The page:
Professor pens book about famed musician during Holocaust

FRANKLIN, Ind. (AP) – The only hope for survival was on the stage.

As growing Nazi power spread in Europe in the 1930s, famed cabaret player Willy Rosen fled his home in Germany to the Netherlands, as his Jewish heritage made him a target. Hitler’s forces made their way to his adoptive home as well, so Rosen clung to his creativity and skill as a performer to save his life.

Rosen’s ingenious, anxiety-wracked survival and eventually gut-wrenching death is captured in vivid detail by Casey Hayes, a Franklin College professor of music, music department chair and director of choral activities. He spent close to five years researching and preparing the historically accurate novel, “When the Music Stopped: Willy Rosen’s Holocaust.”

Hayes traveled to Europe dozens of times to learn about Rosen and his theater troupe, taking the life of one of the era’s most popular performers and reconstructing what his time in a Nazi camp was like. His hope is to shine a light on a significant talent whose career has been lost to time.

“It’s remarkable that it has been this long before anyone put together the pieces of what happened,” he said. “To be put on the shelf for as long as he has been, it was very disappointing. I’m very glad that’s not the case anymore. ”

Hayes has been fascinated by that era of European music.

In 2021, Hayes was selected as an Austrian Fulbright scholar and was named the Fulbright-Botstiber Visiting Professor of Austrian-American Studies at the University of Music and Performing Arts, Vienna.

His research focused on Rosa Wien; Gay Rights, Schlager and Self-Exile: 1918-1939, focused upon the flight of Vienna’s LGBTQI + and Jewish cabaret communities during the political union between Nazi Germany and Austria, and those communities recreating of Viennese cabaret in the United States.

This interest in the short-lived yet robust culture in Wiemar Germany, and its brief yet beautiful emergence of culture led him to discover the music of Willy Rosen.

“When I first heard a song by him, I thought it was so cool. I wanted to hear more, but there just was not a whole lot out there, ”Hayes said. “That started the quest.”

In 1920s and early 1930s Germany, Rosen was as big of a name as there was in Berlin at the time. His performances drew packed audiences, and he wrote scores for films and operettas.

“He was as well-known in Wiemar Germany as Barry Manilow was in the 1970s,” Hayes said. “Everyone knew his name; he was everywhere. ”

But as a Jewish person, Rosen’s livelihood was threatened by the antisemitic rise of Nazi factions. He escaped Germany through Switzerland and Austria, eventually finding his way to the Netherlands. He continued to perform, both touring non-Nazi Europe and in the Dutch resort town of Shcveningen, where he developed the famed “Theater of Celebrities” cabaret.

Despite his success, Rosen was captured by Nazis in 1943, sent to the Westerbork transit camp where Jewish people waited to be sent to death in concentration camps. To try and avoid this fate, Rosen and his theater group performed for Nazi commanders and fellow prisoners.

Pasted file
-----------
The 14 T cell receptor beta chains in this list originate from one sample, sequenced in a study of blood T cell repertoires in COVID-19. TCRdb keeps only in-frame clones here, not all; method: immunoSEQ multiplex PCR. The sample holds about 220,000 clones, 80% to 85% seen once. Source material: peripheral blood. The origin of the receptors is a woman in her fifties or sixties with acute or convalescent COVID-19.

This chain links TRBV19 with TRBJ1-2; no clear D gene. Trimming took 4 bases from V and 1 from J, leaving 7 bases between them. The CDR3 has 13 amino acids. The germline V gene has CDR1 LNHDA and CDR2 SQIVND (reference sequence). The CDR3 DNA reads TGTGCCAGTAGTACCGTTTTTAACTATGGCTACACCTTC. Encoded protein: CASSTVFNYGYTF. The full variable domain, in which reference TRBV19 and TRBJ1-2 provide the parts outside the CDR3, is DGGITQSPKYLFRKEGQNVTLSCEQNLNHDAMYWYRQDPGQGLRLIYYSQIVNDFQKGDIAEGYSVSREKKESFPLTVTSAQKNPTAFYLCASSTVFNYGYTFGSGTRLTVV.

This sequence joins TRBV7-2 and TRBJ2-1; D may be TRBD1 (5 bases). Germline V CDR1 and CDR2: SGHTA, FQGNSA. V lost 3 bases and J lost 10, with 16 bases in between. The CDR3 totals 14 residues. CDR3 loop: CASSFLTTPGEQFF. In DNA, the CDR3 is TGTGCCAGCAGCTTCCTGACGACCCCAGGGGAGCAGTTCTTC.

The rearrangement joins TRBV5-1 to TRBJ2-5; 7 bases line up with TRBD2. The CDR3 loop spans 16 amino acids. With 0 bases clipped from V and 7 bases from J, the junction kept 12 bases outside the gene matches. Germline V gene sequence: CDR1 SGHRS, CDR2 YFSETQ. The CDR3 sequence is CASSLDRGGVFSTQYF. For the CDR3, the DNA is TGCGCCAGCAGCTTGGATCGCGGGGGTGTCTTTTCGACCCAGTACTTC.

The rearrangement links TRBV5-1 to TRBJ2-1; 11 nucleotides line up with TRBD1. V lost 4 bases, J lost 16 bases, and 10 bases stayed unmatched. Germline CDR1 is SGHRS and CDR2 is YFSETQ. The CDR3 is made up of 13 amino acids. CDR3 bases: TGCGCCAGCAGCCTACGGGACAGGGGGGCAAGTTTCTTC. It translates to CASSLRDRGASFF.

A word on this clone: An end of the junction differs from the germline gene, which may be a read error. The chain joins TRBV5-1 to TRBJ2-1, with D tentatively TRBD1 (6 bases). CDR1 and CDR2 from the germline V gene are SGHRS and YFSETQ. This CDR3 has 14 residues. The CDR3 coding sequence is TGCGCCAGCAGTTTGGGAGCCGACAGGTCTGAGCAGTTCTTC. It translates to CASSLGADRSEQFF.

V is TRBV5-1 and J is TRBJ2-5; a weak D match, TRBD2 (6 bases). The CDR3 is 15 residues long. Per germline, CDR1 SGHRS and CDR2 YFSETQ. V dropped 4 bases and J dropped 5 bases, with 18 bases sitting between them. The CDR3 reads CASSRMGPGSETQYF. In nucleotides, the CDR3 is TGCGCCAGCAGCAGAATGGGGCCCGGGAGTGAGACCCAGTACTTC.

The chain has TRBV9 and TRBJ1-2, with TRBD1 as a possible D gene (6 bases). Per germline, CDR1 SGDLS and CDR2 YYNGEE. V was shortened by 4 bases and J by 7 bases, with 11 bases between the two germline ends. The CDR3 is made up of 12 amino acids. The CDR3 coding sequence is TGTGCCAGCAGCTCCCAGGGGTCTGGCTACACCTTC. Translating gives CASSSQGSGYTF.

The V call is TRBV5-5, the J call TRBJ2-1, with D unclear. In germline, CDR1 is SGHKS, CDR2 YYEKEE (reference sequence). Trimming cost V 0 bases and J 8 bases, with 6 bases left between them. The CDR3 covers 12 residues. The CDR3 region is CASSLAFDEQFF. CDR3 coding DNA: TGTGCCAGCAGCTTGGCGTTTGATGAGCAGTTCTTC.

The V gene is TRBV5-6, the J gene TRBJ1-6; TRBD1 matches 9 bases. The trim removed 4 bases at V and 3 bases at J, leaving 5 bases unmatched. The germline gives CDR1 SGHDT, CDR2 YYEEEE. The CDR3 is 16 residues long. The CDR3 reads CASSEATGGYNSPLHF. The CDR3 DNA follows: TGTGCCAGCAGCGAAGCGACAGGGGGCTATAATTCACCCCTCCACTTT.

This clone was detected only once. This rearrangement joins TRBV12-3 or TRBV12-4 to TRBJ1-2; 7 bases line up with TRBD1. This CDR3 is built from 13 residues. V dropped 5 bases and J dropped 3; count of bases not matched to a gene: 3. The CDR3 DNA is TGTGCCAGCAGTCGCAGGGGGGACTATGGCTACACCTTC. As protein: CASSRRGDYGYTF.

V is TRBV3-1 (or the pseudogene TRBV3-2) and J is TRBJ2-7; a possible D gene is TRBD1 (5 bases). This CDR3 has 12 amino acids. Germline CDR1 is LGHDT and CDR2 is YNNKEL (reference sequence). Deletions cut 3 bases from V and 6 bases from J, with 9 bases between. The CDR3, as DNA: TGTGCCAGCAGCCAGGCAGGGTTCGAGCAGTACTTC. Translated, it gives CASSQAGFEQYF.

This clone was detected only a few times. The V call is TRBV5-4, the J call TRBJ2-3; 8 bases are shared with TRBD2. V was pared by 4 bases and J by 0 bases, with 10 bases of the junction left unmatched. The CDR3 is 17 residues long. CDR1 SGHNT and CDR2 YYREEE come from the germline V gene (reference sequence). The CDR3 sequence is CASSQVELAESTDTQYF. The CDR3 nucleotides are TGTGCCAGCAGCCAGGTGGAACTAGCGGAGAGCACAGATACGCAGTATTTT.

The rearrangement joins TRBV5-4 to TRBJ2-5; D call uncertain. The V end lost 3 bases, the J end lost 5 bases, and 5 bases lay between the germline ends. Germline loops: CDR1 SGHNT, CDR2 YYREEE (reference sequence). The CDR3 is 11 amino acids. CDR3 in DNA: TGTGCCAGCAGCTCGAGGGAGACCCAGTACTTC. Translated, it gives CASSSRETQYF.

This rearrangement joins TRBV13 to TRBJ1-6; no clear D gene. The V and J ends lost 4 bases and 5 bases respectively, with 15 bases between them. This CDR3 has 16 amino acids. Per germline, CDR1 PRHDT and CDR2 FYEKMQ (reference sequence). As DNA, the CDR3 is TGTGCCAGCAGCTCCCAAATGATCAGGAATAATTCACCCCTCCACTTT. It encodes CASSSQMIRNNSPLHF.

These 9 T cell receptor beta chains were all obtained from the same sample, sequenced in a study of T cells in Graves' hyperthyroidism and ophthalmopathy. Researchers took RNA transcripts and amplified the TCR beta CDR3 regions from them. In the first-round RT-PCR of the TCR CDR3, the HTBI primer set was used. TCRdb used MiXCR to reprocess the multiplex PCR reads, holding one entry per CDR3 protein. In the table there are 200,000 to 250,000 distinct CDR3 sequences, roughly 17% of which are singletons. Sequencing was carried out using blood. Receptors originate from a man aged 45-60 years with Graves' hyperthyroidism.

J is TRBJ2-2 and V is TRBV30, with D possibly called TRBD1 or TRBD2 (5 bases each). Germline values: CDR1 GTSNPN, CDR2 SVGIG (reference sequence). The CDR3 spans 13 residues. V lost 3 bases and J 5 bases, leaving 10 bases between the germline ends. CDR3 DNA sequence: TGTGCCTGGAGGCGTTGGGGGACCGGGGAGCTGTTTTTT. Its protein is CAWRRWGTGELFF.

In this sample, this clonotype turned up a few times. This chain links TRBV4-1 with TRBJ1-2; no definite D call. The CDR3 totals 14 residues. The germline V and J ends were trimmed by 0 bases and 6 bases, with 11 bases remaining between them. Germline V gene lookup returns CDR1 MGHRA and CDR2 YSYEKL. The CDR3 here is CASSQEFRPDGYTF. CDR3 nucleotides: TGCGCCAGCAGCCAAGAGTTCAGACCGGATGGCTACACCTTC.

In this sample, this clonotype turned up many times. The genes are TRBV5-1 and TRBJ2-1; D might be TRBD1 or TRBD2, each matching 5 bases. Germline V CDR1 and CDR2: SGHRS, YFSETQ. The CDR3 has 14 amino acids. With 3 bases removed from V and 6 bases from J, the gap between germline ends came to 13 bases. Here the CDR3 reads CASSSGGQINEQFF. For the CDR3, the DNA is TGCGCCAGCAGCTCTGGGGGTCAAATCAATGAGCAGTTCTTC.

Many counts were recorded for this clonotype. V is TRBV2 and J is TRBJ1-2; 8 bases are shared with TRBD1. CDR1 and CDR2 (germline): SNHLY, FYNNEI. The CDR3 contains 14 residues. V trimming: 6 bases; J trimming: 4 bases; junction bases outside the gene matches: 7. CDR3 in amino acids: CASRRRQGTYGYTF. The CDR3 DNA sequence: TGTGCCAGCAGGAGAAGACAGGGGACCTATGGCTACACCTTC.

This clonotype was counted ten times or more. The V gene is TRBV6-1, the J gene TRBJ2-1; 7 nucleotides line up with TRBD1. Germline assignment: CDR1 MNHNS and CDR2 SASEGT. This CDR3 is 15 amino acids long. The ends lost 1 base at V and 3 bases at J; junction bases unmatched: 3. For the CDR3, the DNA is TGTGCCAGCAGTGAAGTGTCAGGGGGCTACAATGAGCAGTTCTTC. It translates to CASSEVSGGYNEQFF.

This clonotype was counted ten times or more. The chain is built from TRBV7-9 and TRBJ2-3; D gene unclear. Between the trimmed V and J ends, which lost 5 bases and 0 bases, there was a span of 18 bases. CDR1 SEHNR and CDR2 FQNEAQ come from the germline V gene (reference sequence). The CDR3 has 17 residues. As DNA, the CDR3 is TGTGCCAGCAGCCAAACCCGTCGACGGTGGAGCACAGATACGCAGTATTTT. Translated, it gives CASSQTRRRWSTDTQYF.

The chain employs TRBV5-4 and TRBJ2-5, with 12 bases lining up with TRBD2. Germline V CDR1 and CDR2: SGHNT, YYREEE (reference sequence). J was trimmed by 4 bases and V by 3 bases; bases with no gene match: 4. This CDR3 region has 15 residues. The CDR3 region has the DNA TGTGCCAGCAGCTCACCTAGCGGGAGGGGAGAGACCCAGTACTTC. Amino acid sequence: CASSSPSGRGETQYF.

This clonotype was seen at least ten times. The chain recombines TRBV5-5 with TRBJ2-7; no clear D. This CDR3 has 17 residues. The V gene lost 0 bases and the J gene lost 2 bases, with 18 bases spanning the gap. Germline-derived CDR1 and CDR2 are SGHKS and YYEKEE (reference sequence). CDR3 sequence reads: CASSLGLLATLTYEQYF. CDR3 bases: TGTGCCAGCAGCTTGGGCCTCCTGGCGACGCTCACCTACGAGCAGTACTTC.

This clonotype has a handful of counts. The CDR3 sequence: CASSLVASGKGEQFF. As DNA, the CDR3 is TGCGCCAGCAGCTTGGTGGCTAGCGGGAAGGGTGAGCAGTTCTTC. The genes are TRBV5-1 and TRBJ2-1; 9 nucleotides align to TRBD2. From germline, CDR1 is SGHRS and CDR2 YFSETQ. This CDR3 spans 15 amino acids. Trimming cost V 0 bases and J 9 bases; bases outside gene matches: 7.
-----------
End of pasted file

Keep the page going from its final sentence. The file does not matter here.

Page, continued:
Their performances were popular, but they knew that each one had to be more enticing and creative.

For nearly two years, Rosen and his troupe lived this fraught existence. They were among the last to be sent to concentration camps in the east. He died in Auschwitz in 1944.

Hayes was determined to find out what he could about Rosen and his art. The process was not easy.

“Any time you go down a rabbit hole, where there is no information about someone, it becomes even more obsessive,” he said.

He dove into the available research, scouring internet resources for any mention of Rosen and his life. Eventually, important tidbits rose to the surface.

One of the most interesting pieces was a book that had been put together for the commandant at the transit camp. The pages of this book were scattered all over the world, and had never been put together since the 1940s. Hayes dug into where the pages had gone, and assembled it himself.

“When you translate that book, it became clearer what was happening – these were all big-name Wiemar German performers and artists and stars, that were all doing this cabaret in this Dutch transit camp,” he said. “It read like the who’s who of the cabaret scene of the 1920s and 1930s.”

Hayes also traveled to Germany and the Netherlands, digging through archives for more information about Rosen. He translated Gestapo documents about him, and built family trees to get the details of the story correct.

All of the places, dates, events and most of the people included in “When the Music Stopped” are real, Hayes said.

“I call it creative fiction, because all of the facts are what really happened. It was the dialogue that had to be written and all put together into a cohesive story, ”he said.

Writing the story took about six months, including a month entirely devoted to creating the framework of the story and ensuring it was historically accurate, Hayes said.

The book was published by Amsterdam Publishers, a company based in the Netherlands that specializes in writing focused on the Holocaust. “When the Music Stopped” was released on Jan. 27 – International Holocaust Remembrance Day.

“It’s something I never thought I’d do in my life – write a book. But when you have a passion about something, having the book published is the capstone experience of all of that research, digging all of that up, ”Hayes said.

“It was a labor of love, and I’m glad to have his story told,” he said.


Source: Daily Journal

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